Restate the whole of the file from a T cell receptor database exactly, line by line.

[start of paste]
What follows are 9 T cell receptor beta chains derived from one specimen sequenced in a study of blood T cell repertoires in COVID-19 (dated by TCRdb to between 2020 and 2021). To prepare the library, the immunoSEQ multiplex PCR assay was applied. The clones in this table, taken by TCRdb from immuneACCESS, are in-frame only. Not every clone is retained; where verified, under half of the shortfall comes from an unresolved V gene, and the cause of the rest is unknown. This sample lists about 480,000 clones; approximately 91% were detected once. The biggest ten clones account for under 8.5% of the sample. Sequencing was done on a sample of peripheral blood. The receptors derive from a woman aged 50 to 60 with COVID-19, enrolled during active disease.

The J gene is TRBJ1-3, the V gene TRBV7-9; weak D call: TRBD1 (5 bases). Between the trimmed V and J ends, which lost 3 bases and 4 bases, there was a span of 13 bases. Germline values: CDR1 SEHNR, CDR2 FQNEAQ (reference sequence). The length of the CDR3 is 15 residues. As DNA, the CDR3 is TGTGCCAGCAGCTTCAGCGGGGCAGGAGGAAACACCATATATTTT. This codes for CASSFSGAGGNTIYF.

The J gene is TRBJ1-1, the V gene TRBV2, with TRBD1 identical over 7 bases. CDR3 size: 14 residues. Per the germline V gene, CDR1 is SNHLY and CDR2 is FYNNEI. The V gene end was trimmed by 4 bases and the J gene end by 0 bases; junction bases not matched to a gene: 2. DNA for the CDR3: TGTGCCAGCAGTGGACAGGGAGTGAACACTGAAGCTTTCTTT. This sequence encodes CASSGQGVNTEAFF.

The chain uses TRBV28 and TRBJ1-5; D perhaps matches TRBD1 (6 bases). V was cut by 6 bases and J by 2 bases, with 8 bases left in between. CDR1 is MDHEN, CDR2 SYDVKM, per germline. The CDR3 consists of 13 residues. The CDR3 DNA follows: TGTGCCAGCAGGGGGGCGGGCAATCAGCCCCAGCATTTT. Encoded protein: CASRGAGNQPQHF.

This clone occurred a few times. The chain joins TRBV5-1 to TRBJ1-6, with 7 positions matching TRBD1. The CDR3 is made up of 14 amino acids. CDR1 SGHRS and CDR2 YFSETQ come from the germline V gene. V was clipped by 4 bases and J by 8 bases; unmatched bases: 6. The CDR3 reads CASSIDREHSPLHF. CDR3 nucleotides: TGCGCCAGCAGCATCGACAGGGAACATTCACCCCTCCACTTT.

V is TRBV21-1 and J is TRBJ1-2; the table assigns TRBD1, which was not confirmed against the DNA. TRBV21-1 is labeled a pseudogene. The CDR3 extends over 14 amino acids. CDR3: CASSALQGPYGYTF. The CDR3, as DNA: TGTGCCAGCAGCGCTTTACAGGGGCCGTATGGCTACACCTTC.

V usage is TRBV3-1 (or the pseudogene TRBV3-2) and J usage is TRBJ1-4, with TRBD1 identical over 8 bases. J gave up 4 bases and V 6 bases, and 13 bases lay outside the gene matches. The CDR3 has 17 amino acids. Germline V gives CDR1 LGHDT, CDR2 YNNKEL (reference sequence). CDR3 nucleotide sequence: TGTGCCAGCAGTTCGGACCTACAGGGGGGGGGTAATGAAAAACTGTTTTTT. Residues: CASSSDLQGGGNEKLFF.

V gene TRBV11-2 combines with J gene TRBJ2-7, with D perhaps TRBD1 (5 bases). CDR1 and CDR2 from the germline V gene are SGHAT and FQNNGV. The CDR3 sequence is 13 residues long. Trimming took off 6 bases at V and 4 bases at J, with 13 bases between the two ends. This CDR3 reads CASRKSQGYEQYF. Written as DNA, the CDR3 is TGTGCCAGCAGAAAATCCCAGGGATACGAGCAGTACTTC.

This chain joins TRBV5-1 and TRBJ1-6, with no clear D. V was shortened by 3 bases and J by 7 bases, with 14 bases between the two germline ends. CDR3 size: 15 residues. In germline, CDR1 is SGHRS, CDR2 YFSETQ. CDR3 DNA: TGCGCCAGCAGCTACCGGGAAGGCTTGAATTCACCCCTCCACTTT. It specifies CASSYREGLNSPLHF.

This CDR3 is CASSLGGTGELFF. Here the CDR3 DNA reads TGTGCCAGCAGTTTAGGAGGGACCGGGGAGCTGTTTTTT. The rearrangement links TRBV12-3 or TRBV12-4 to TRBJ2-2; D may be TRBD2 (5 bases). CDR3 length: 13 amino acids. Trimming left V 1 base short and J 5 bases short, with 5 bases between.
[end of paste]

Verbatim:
What follows are 9 T cell receptor beta chains derived from one specimen sequenced in a study of blood T cell repertoires in COVID-19 (dated by TCRdb to between 2020 and 2021). To prepare the library, the immunoSEQ multiplex PCR assay was applied. The clones in this table, taken by TCRdb from immuneACCESS, are in-frame only. Not every clone is retained; where verified, under half of the shortfall comes from an unresolved V gene, and the cause of the rest is unknown. This sample lists about 480,000 clones; approximately 91% were detected once. The biggest ten clones account for under 8.5% of the sample. Sequencing was done on a sample of peripheral blood. The receptors derive from a woman aged 50 to 60 with COVID-19, enrolled during active disease.

The J gene is TRBJ1-3, the V gene TRBV7-9; weak D call: TRBD1 (5 bases). Between the trimmed V and J ends, which lost 3 bases and 4 bases, there was a span of 13 bases. Germline values: CDR1 SEHNR, CDR2 FQNEAQ (reference sequence). The length of the CDR3 is 15 residues. As DNA, the CDR3 is TGTGCCAGCAGCTTCAGCGGGGCAGGAGGAAACACCATATATTTT. This codes for CASSFSGAGGNTIYF.

The J gene is TRBJ1-1, the V gene TRBV2, with TRBD1 identical over 7 bases. CDR3 size: 14 residues. Per the germline V gene, CDR1 is SNHLY and CDR2 is FYNNEI. The V gene end was trimmed by 4 bases and the J gene end by 0 bases; junction bases not matched to a gene: 2. DNA for the CDR3: TGTGCCAGCAGTGGACAGGGAGTGAACACTGAAGCTTTCTTT. This sequence encodes CASSGQGVNTEAFF.

The chain uses TRBV28 and TRBJ1-5; D perhaps matches TRBD1 (6 bases). V was cut by 6 bases and J by 2 bases, with 8 bases left in between. CDR1 is MDHEN, CDR2 SYDVKM, per germline. The CDR3 consists of 13 residues. The CDR3 DNA follows: TGTGCCAGCAGGGGGGCGGGCAATCAGCCCCAGCATTTT. Encoded protein: CASRGAGNQPQHF.

This clone occurred a few times. The chain joins TRBV5-1 to TRBJ1-6, with 7 positions matching TRBD1. The CDR3 is made up of 14 amino acids. CDR1 SGHRS and CDR2 YFSETQ come from the germline V gene. V was clipped by 4 bases and J by 8 bases; unmatched bases: 6. The CDR3 reads CASSIDREHSPLHF. CDR3 nucleotides: TGCGCCAGCAGCATCGACAGGGAACATTCACCCCTCCACTTT.

V is TRBV21-1 and J is TRBJ1-2; the table assigns TRBD1, which was not confirmed against the DNA. TRBV21-1 is labeled a pseudogene. The CDR3 extends over 14 amino acids. CDR3: CASSALQGPYGYTF. The CDR3, as DNA: TGTGCCAGCAGCGCTTTACAGGGGCCGTATGGCTACACCTTC.

V usage is TRBV3-1 (or the pseudogene TRBV3-2) and J usage is TRBJ1-4, with TRBD1 identical over 8 bases. J gave up 4 bases and V 6 bases, and 13 bases lay outside the gene matches. The CDR3 has 17 amino acids. Germline V gives CDR1 LGHDT, CDR2 YNNKEL (reference sequence). CDR3 nucleotide sequence: TGTGCCAGCAGTTCGGACCTACAGGGGGGGGGTAATGAAAAACTGTTTTTT. Residues: CASSSDLQGGGNEKLFF.

V gene TRBV11-2 combines with J gene TRBJ2-7, with D perhaps TRBD1 (5 bases). CDR1 and CDR2 from the germline V gene are SGHAT and FQNNGV. The CDR3 sequence is 13 residues long. Trimming took off 6 bases at V and 4 bases at J, with 13 bases between the two ends. This CDR3 reads CASRKSQGYEQYF. Written as DNA, the CDR3 is TGTGCCAGCAGAAAATCCCAGGGATACGAGCAGTACTTC.

This chain joins TRBV5-1 and TRBJ1-6, with no clear D. V was shortened by 3 bases and J by 7 bases, with 14 bases between the two germline ends. CDR3 size: 15 residues. In germline, CDR1 is SGHRS, CDR2 YFSETQ. CDR3 DNA: TGCGCCAGCAGCTACCGGGAAGGCTTGAATTCACCCCTCCACTTT. It specifies CASSYREGLNSPLHF.

This CDR3 is CASSLGGTGELFF. Here the CDR3 DNA reads TGTGCCAGCAGTTTAGGAGGGACCGGGGAGCTGTTTTTT. The rearrangement links TRBV12-3 or TRBV12-4 to TRBJ2-2; D may be TRBD2 (5 bases). CDR3 length: 13 amino acids. Trimming left V 1 base short and J 5 bases short, with 5 bases between.